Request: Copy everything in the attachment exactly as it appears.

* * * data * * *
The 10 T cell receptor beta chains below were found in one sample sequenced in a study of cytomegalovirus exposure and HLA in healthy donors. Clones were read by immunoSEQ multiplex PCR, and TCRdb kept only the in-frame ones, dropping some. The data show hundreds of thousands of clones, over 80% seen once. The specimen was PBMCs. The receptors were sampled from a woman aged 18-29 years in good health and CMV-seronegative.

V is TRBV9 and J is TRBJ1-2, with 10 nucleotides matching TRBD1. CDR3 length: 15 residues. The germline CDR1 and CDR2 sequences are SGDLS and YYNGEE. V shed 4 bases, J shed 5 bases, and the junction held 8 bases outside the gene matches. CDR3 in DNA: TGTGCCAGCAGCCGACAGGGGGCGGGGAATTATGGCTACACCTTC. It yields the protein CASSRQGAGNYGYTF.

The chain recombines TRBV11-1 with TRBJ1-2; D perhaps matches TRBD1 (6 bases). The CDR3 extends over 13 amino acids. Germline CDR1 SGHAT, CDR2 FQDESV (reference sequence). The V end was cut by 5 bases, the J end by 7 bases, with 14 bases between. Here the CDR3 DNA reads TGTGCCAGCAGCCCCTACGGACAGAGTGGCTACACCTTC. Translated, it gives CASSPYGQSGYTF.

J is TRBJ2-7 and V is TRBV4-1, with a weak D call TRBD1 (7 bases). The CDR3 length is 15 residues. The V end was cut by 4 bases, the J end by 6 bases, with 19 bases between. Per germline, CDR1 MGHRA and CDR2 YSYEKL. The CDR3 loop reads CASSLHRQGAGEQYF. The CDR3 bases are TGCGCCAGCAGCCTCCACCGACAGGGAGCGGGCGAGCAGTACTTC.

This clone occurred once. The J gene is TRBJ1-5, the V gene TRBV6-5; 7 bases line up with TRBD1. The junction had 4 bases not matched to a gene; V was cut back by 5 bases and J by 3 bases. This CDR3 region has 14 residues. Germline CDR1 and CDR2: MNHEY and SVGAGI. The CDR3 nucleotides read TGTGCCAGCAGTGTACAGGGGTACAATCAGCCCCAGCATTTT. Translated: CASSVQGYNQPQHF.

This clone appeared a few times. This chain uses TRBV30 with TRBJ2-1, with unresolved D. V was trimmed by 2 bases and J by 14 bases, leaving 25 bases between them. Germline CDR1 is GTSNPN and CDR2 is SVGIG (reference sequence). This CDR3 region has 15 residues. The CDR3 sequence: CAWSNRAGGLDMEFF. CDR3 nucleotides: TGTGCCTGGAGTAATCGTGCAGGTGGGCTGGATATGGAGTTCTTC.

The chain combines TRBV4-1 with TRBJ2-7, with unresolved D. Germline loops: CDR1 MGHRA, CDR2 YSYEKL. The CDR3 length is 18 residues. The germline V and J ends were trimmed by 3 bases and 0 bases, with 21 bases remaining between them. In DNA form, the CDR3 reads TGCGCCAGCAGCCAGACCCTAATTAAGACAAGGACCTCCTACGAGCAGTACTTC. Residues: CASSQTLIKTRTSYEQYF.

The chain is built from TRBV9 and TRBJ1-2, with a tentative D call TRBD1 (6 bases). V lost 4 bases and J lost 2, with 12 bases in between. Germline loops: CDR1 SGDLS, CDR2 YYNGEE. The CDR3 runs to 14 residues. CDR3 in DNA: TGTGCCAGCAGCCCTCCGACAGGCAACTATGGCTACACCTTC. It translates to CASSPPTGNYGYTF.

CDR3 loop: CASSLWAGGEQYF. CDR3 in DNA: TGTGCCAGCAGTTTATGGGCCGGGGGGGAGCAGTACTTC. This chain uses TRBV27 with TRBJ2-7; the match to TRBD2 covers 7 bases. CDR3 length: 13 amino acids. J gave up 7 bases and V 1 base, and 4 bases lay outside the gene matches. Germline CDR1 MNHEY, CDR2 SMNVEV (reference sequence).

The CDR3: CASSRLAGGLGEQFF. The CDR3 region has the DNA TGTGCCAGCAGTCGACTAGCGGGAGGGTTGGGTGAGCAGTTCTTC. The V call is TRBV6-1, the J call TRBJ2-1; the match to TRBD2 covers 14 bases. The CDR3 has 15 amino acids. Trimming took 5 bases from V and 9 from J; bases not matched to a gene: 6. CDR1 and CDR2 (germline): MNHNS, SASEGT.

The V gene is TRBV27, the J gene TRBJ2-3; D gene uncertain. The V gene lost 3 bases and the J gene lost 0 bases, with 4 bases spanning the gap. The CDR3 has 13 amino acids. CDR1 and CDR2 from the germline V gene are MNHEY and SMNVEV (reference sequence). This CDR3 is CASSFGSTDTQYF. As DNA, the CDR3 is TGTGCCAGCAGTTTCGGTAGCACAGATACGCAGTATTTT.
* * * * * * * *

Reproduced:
The 10 T cell receptor beta chains below were found in one sample sequenced in a study of cytomegalovirus exposure and HLA in healthy donors. Clones were read by immunoSEQ multiplex PCR, and TCRdb kept only the in-frame ones, dropping some. The data show hundreds of thousands of clones, over 80% seen once. The specimen was PBMCs. The receptors were sampled from a woman aged 18-29 years in good health and CMV-seronegative.

V is TRBV9 and J is TRBJ1-2, with 10 nucleotides matching TRBD1. CDR3 length: 15 residues. The germline CDR1 and CDR2 sequences are SGDLS and YYNGEE. V shed 4 bases, J shed 5 bases, and the junction held 8 bases outside the gene matches. CDR3 in DNA: TGTGCCAGCAGCCGACAGGGGGCGGGGAATTATGGCTACACCTTC. It yields the protein CASSRQGAGNYGYTF.

The chain recombines TRBV11-1 with TRBJ1-2; D perhaps matches TRBD1 (6 bases). The CDR3 extends over 13 amino acids. Germline CDR1 SGHAT, CDR2 FQDESV (reference sequence). The V end was cut by 5 bases, the J end by 7 bases, with 14 bases between. Here the CDR3 DNA reads TGTGCCAGCAGCCCCTACGGACAGAGTGGCTACACCTTC. Translated, it gives CASSPYGQSGYTF.

J is TRBJ2-7 and V is TRBV4-1, with a weak D call TRBD1 (7 bases). The CDR3 length is 15 residues. The V end was cut by 4 bases, the J end by 6 bases, with 19 bases between. Per germline, CDR1 MGHRA and CDR2 YSYEKL. The CDR3 loop reads CASSLHRQGAGEQYF. The CDR3 bases are TGCGCCAGCAGCCTCCACCGACAGGGAGCGGGCGAGCAGTACTTC.

This clone occurred once. The J gene is TRBJ1-5, the V gene TRBV6-5; 7 bases line up with TRBD1. The junction had 4 bases not matched to a gene; V was cut back by 5 bases and J by 3 bases. This CDR3 region has 14 residues. Germline CDR1 and CDR2: MNHEY and SVGAGI. The CDR3 nucleotides read TGTGCCAGCAGTGTACAGGGGTACAATCAGCCCCAGCATTTT. Translated: CASSVQGYNQPQHF.

This clone appeared a few times. This chain uses TRBV30 with TRBJ2-1, with unresolved D. V was trimmed by 2 bases and J by 14 bases, leaving 25 bases between them. Germline CDR1 is GTSNPN and CDR2 is SVGIG (reference sequence). This CDR3 region has 15 residues. The CDR3 sequence: CAWSNRAGGLDMEFF. CDR3 nucleotides: TGTGCCTGGAGTAATCGTGCAGGTGGGCTGGATATGGAGTTCTTC.

The chain combines TRBV4-1 with TRBJ2-7, with unresolved D. Germline loops: CDR1 MGHRA, CDR2 YSYEKL. The CDR3 length is 18 residues. The germline V and J ends were trimmed by 3 bases and 0 bases, with 21 bases remaining between them. In DNA form, the CDR3 reads TGCGCCAGCAGCCAGACCCTAATTAAGACAAGGACCTCCTACGAGCAGTACTTC. Residues: CASSQTLIKTRTSYEQYF.

The chain is built from TRBV9 and TRBJ1-2, with a tentative D call TRBD1 (6 bases). V lost 4 bases and J lost 2, with 12 bases in between. Germline loops: CDR1 SGDLS, CDR2 YYNGEE. The CDR3 runs to 14 residues. CDR3 in DNA: TGTGCCAGCAGCCCTCCGACAGGCAACTATGGCTACACCTTC. It translates to CASSPPTGNYGYTF.

CDR3 loop: CASSLWAGGEQYF. CDR3 in DNA: TGTGCCAGCAGTTTATGGGCCGGGGGGGAGCAGTACTTC. This chain uses TRBV27 with TRBJ2-7; the match to TRBD2 covers 7 bases. CDR3 length: 13 amino acids. J gave up 7 bases and V 1 base, and 4 bases lay outside the gene matches. Germline CDR1 MNHEY, CDR2 SMNVEV (reference sequence).

The CDR3: CASSRLAGGLGEQFF. The CDR3 region has the DNA TGTGCCAGCAGTCGACTAGCGGGAGGGTTGGGTGAGCAGTTCTTC. The V call is TRBV6-1, the J call TRBJ2-1; the match to TRBD2 covers 14 bases. The CDR3 has 15 amino acids. Trimming took 5 bases from V and 9 from J; bases not matched to a gene: 6. CDR1 and CDR2 (germline): MNHNS, SASEGT.

The V gene is TRBV27, the J gene TRBJ2-3; D gene uncertain. The V gene lost 3 bases and the J gene lost 0 bases, with 4 bases spanning the gap. The CDR3 has 13 amino acids. CDR1 and CDR2 from the germline V gene are MNHEY and SMNVEV (reference sequence). This CDR3 is CASSFGSTDTQYF. As DNA, the CDR3 is TGTGCCAGCAGTTTCGGTAGCACAGATACGCAGTATTTT.